Thursday, July 06, 2006

i see religion itself as a very personal thing. if you get some edification, some connection, from faith, then it can be a very good thing. if you don't get any particular edification from it, then you don't have to pursue it. faith doesn't work for everyone, and especially no particular faith works for everyone. i admit this is a very humanist way of looking at religion...but it's the only way that makes sense to me. i resent the idea of another person telling anyone who to believe, or how to believe. i resent the idea of a person trying to claim that one or two particular books are the only ones that can be, or have ever been, or will ever be, divinely inspired. it is a personal choice, involving what motivates something higher inside you. it can be practiced in a solitary manner, or as part of a group, but every person in that group, ideally, should be deriving something profound from their participation.

for my part, i believe there's a higher power out there, one who speaks to different people in different ways...i see this God as being more personal than the purely deist conception of God, the finger that set it all in motion, but definitely not a being that sees science as a cruel trick, a cruel test of faith. he helps people along...but whatever finger he had in creating the world, he used an order generally discoverable by the scientific method.

my thoughts on the matter, however, are neither here nor there with respect to anyone's faith, anyone's religion, anyone's existence but my own. why am i musing about how personal and singular i think religion is? i do it fairly frequently, but this time it is because of a very disturbing photograph i saw:

the first few times i saw that, i thought it had been photoshopped...finally, when i saw it in eric's blog, i realised that it wasn't--that it was actually a statue. a huge evangelical church in memphis put up that statue.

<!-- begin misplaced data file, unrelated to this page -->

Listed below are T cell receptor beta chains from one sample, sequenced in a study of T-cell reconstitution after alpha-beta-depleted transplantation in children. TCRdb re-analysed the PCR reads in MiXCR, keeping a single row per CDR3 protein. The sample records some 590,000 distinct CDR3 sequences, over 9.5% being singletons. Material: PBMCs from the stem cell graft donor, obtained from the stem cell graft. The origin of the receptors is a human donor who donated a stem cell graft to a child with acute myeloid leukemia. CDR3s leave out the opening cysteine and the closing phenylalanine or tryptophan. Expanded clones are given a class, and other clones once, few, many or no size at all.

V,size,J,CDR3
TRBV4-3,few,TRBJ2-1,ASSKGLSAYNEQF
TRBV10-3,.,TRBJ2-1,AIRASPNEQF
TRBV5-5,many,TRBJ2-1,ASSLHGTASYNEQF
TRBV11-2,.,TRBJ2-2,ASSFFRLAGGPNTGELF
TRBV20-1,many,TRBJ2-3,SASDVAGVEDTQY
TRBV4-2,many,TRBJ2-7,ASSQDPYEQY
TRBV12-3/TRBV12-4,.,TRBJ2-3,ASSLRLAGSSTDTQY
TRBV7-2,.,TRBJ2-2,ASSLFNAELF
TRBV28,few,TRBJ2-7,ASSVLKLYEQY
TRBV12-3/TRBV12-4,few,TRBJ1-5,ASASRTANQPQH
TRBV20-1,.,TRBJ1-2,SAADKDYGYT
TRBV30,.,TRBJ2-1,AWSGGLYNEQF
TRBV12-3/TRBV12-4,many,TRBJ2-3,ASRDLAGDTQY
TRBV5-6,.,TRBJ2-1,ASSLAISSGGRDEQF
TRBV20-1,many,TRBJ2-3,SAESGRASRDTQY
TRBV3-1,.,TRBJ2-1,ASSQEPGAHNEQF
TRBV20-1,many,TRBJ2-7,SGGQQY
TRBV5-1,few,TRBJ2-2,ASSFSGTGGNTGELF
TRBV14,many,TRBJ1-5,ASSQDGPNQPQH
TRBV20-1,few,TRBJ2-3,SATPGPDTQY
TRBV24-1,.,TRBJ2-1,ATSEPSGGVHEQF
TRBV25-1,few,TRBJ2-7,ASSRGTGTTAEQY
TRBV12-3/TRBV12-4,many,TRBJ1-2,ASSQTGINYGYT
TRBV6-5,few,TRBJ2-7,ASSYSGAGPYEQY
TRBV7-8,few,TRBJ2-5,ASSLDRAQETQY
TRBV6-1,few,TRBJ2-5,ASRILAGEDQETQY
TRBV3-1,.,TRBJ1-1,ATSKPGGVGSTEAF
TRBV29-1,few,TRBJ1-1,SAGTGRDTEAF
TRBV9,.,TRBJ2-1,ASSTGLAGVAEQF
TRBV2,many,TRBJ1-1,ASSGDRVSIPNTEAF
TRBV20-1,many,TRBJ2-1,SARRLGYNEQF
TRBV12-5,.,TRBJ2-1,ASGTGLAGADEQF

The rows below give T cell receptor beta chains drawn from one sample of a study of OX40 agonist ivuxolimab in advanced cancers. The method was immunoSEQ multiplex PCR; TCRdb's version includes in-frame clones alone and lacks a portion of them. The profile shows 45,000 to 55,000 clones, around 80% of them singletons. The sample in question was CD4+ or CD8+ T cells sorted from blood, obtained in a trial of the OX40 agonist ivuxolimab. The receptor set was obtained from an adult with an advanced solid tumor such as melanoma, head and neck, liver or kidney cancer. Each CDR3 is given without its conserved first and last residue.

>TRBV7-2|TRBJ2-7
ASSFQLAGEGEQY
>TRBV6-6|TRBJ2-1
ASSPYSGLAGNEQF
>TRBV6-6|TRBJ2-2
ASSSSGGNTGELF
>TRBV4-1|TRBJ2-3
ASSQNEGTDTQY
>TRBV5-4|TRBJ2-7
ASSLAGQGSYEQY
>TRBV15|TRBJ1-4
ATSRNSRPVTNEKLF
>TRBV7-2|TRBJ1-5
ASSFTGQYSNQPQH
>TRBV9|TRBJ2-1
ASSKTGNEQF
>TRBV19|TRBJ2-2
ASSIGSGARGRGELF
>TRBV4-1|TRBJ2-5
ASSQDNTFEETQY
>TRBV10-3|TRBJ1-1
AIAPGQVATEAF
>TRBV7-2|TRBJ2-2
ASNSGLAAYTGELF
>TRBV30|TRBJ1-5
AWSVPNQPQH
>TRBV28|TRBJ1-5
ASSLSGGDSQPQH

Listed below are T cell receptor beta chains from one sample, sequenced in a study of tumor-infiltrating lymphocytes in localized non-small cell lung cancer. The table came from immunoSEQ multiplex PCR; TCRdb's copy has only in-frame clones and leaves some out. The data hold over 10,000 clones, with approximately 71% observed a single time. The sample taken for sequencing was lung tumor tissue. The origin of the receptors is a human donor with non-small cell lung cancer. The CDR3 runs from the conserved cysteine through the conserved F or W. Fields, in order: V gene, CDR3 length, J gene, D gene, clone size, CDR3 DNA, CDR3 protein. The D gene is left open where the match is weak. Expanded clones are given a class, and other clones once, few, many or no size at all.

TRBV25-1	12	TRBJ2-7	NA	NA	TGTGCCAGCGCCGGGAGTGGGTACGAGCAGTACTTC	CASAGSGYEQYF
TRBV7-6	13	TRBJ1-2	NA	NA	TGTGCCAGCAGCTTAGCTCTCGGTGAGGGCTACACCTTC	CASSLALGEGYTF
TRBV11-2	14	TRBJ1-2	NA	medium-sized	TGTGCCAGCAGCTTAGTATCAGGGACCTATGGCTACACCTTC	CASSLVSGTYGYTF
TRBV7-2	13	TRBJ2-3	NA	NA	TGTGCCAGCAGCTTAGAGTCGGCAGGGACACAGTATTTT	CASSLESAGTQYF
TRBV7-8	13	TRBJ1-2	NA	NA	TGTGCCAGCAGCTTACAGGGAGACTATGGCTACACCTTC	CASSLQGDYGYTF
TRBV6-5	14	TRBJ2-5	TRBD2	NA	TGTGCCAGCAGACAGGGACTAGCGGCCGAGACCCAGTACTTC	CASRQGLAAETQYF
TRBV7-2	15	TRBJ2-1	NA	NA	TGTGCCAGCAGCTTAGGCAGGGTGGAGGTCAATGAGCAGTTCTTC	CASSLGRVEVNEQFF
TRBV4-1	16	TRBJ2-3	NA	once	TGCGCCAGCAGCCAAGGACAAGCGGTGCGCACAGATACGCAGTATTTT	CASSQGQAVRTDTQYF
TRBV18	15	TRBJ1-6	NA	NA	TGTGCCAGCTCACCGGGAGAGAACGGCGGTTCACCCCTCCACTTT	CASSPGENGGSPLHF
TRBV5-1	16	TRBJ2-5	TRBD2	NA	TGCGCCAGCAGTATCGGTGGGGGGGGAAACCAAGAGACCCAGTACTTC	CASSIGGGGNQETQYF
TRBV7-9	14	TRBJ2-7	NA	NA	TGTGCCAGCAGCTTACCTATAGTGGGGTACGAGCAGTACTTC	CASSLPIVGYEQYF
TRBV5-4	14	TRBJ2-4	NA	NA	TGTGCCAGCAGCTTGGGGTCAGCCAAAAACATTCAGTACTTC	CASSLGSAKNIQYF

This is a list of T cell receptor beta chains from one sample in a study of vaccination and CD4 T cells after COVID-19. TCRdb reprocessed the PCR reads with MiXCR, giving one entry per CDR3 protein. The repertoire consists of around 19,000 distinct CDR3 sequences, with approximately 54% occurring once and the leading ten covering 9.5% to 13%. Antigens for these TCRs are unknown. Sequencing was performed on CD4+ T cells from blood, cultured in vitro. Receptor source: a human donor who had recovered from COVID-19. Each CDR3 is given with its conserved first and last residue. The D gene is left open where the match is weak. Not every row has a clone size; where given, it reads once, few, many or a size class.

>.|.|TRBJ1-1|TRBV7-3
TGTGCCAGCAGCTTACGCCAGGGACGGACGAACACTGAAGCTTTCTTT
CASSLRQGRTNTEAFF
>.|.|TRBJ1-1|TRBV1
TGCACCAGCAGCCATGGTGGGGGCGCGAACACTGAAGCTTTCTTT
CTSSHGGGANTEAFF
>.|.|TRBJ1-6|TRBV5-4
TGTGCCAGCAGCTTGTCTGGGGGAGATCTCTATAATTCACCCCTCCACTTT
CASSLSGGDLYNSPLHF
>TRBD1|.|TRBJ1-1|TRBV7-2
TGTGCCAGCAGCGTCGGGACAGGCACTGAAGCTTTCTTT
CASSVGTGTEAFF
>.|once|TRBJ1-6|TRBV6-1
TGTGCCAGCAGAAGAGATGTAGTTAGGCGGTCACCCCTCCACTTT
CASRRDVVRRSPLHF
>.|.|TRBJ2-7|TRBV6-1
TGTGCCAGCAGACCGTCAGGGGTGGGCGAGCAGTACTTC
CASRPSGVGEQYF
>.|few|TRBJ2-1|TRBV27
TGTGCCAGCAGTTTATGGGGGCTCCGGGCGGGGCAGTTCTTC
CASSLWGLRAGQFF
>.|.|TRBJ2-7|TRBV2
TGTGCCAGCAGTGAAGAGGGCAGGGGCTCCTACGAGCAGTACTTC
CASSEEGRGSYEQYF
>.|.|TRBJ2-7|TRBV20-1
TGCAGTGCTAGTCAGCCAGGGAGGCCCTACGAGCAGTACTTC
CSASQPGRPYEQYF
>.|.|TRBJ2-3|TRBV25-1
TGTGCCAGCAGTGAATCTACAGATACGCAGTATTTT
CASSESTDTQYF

i respect their right to put up the statue, and i respect their right to find meaning in that symbolism. but, it's hard. it's really hard. a crying statue of liberty holding a bible and a cross? one of the central tenets of my idea of religion is that it is personal. flowing from that is my steadfast belief in the separation of church and state.

government is not the source of higher meaning. government is organized society...i will pull out that phrase again, american democracy is supposed to exist "by the people, for the people." it wasn't created for the christians any more than it was created for members of any other faith. government is a set of institutions that exists to ensure that people can live safely and practically. it is government's place to protect citizens' life, liberty, and property. the government can stop people from killing and stealing. the government can build roads, provide welfare and job training, run prisons and police departments--in other words, do things that help its citizens with their worldly needs in organized society.

but, as soon as one asserts that government is a christian government, they are asserting that it is is no longer the government's place to protect citizens' liberty. people of any given faith are free to practice their faith in a society such as ours was designed to be--a secular government with no instituted restrictions on people's exercise of religion. but, as soon as the government takes on the characteristics of one faith, promotes one over all others, anyone who does not believe the faith promoted--establshed, if you will--by the government loses that liberty to free exercise.

i just cannot find conscionable or responsible a worldview that takes away from people the right to fully follow the faith that edifies them unless they somehow fall into the category of people who find meaning in the chosen government faith. i'll just say...i have my own interpretation as to why the statue of liberty in that statue is crying.

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